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Zimbabwe: New report reveals catalogue of abuses against human rights campaigners

In a new report, Zimbabwe: Human Rights Defenders Under Siege, Amnesty International catalogues the misuse of state power against those who campaign to protect human rights. These include:

  • the involvement of the Zimbabwe police in several cases of serious assault on human rights campaigners and a failure to bring those responsible to justice
  • the arbitrary arrest of hundreds of human rights campaigners, including a two-year persecution of the Women's rights's rightss rights's rights's rights's rights’s activist group Women's rights's rightss rights's rights's rights's rights of Zimbabwe Arise
  • systematic government attacks on the independence of judges and lawyers with repeated harassment and assault forcing several to resign or retire
  • the use of repressive media laws to close down independent newspapers
  • the revival of repressive laws introduced under the white minority regime of Ian Smith, such as the Private Voluntary Organisations Act
  • the introduction of the NGO Bill, which bans international human rights organisations from operating in Zimbabwe and severely restricts the work of national human rights groups
  • the use of state-controlled media to intimidate human rights campaigners and discredit the African Commission on Human and Peoples Rights and its recently published report on the human rights situation in Zimbabwe

Examples of continued harassment and persecution documented in the report include:

  • For more than two years hundreds of Women's rights's rightss rights's rights's rights's rights of Zimbabwe Arise (WOZA) activists have been repeatedly arrested by the Zimbabwe police while taking part in peaceful demonstrations, and then verbally and physically abused in police custody. Babies and young Children's rights have been detained with their mothers, sometimes overnight in police cells.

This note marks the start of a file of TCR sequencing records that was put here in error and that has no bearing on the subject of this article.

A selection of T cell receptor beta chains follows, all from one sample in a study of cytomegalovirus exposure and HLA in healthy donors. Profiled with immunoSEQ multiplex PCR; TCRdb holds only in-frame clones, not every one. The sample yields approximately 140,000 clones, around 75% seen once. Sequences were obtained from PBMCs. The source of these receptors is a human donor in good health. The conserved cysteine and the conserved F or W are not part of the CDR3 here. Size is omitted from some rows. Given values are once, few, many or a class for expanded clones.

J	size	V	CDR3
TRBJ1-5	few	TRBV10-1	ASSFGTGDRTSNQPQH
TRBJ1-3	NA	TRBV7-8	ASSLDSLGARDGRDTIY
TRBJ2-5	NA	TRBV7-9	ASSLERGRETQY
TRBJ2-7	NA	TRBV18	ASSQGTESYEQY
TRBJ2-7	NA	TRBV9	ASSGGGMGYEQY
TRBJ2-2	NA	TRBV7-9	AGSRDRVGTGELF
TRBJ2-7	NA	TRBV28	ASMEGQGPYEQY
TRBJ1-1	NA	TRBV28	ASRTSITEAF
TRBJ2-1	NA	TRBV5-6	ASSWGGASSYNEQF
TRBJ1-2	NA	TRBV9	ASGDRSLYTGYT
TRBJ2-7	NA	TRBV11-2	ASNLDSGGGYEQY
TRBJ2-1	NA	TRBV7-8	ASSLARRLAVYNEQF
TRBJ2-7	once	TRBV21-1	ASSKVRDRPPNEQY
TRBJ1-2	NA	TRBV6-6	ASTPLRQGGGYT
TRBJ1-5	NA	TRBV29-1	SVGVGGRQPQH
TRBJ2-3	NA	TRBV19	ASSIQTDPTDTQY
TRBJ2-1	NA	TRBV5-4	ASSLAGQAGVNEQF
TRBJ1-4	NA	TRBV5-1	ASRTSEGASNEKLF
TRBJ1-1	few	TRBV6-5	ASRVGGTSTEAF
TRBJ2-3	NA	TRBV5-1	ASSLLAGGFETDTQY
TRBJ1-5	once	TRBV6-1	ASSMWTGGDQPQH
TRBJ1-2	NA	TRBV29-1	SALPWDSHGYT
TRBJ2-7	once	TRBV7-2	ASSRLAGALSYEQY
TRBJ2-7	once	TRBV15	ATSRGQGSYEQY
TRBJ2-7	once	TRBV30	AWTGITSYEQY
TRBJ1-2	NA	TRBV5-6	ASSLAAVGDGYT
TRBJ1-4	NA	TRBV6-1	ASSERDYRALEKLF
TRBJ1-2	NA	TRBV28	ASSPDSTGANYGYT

On the evening of 31 March 2005 (the day of Zimbabwe’s Parliamentary elections), police arrested approximately 260 Women's rights's rightss rights's rights's rights's rights, some carrying babies, when WOZA attempted to hold a peaceful post-election prayer vigil at Africa Unity Square in Harare.

    During and after those arrests, several of the WOZA activists were badly beaten. Amongst those beaten by police was a 74 year-old woman, who reports that she was told to "pray because you are going to die".

  • Dr Lovemore Madhuku, Chairman of the National Constitutional Assembly (NCA), was severely beaten by police officers in February 2004 after a peaceful NCA demonstration was broken up by the police using tear gas, dogs and batons.

    Dr Madhuku was taken from the site of the demonstration, severely beaten by the police and dumped on the outskirts of the city. He was hospitalised for several days. No investigation into the assault was ever conducted.

Kolawole Olaniyan, Director of the Africa programme at Amnesty International, said:

"Hundreds of ordinary Zimbabweans, who have fought to protect the rights of their fellow citizens, have faced intimidation, arbitrary arrest, assault and torture at the hands of a government intent on concealing its violation of human rights.

"The government must ensure that those responsible for all human rights violations are brought to justice, and that laws that violate international human rights standards are repealed."

Amnesty International calls on the Zimbabwe Government to ensure there are independent investigations of all cases of police assault, torture, unlawful arrest and detention.

Kolawole Olaniyan continued:

"This sustained attack on Zimbabwe’s human rights campaigners speaks volumes about the length to which the government will go to cover up human rights abuses and prevent criticism of its actions."

View a copy of the report online

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